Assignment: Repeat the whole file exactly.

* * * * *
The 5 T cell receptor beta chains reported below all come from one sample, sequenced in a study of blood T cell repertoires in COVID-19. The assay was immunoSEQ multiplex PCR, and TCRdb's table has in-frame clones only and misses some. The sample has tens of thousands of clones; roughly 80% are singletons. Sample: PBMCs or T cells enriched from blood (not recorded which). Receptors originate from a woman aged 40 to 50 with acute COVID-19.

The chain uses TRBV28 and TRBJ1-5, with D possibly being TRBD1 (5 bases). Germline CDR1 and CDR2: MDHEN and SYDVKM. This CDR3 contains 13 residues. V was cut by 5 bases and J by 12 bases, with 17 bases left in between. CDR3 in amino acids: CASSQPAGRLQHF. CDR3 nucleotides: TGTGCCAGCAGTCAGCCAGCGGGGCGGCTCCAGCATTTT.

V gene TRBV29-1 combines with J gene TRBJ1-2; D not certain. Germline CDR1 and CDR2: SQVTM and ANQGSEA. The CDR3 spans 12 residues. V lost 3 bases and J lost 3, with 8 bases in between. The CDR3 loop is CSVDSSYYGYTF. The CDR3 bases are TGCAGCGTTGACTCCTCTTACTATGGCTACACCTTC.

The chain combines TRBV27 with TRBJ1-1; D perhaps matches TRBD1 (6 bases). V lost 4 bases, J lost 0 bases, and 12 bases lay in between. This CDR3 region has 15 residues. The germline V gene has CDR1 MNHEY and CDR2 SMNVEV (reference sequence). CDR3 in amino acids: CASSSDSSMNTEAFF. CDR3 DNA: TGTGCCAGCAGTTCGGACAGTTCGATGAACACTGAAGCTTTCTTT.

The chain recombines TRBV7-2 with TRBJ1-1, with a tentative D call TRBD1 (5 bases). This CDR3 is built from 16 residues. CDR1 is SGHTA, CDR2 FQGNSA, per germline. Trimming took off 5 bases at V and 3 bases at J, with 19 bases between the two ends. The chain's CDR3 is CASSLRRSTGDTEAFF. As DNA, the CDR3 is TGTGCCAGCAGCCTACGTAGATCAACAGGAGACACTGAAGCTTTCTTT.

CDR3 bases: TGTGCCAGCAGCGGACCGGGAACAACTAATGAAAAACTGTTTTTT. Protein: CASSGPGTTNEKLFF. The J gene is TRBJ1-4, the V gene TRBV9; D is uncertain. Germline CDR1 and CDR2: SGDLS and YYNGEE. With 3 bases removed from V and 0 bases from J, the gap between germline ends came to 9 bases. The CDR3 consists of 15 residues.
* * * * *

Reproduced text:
The 5 T cell receptor beta chains reported below all come from one sample, sequenced in a study of blood T cell repertoires in COVID-19. The assay was immunoSEQ multiplex PCR, and TCRdb's table has in-frame clones only and misses some. The sample has tens of thousands of clones; roughly 80% are singletons. Sample: PBMCs or T cells enriched from blood (not recorded which). Receptors originate from a woman aged 40 to 50 with acute COVID-19.

The chain uses TRBV28 and TRBJ1-5, with D possibly being TRBD1 (5 bases). Germline CDR1 and CDR2: MDHEN and SYDVKM. This CDR3 contains 13 residues. V was cut by 5 bases and J by 12 bases, with 17 bases left in between. CDR3 in amino acids: CASSQPAGRLQHF. CDR3 nucleotides: TGTGCCAGCAGTCAGCCAGCGGGGCGGCTCCAGCATTTT.

V gene TRBV29-1 combines with J gene TRBJ1-2; D not certain. Germline CDR1 and CDR2: SQVTM and ANQGSEA. The CDR3 spans 12 residues. V lost 3 bases and J lost 3, with 8 bases in between. The CDR3 loop is CSVDSSYYGYTF. The CDR3 bases are TGCAGCGTTGACTCCTCTTACTATGGCTACACCTTC.

The chain combines TRBV27 with TRBJ1-1; D perhaps matches TRBD1 (6 bases). V lost 4 bases, J lost 0 bases, and 12 bases lay in between. This CDR3 region has 15 residues. The germline V gene has CDR1 MNHEY and CDR2 SMNVEV (reference sequence). CDR3 in amino acids: CASSSDSSMNTEAFF. CDR3 DNA: TGTGCCAGCAGTTCGGACAGTTCGATGAACACTGAAGCTTTCTTT.

The chain recombines TRBV7-2 with TRBJ1-1, with a tentative D call TRBD1 (5 bases). This CDR3 is built from 16 residues. CDR1 is SGHTA, CDR2 FQGNSA, per germline. Trimming took off 5 bases at V and 3 bases at J, with 19 bases between the two ends. The chain's CDR3 is CASSLRRSTGDTEAFF. As DNA, the CDR3 is TGTGCCAGCAGCCTACGTAGATCAACAGGAGACACTGAAGCTTTCTTT.

CDR3 bases: TGTGCCAGCAGCGGACCGGGAACAACTAATGAAAAACTGTTTTTT. Protein: CASSGPGTTNEKLFF. The J gene is TRBJ1-4, the V gene TRBV9; D is uncertain. Germline CDR1 and CDR2: SGDLS and YYNGEE. With 3 bases removed from V and 0 bases from J, the gap between germline ends came to 9 bases. The CDR3 consists of 15 residues.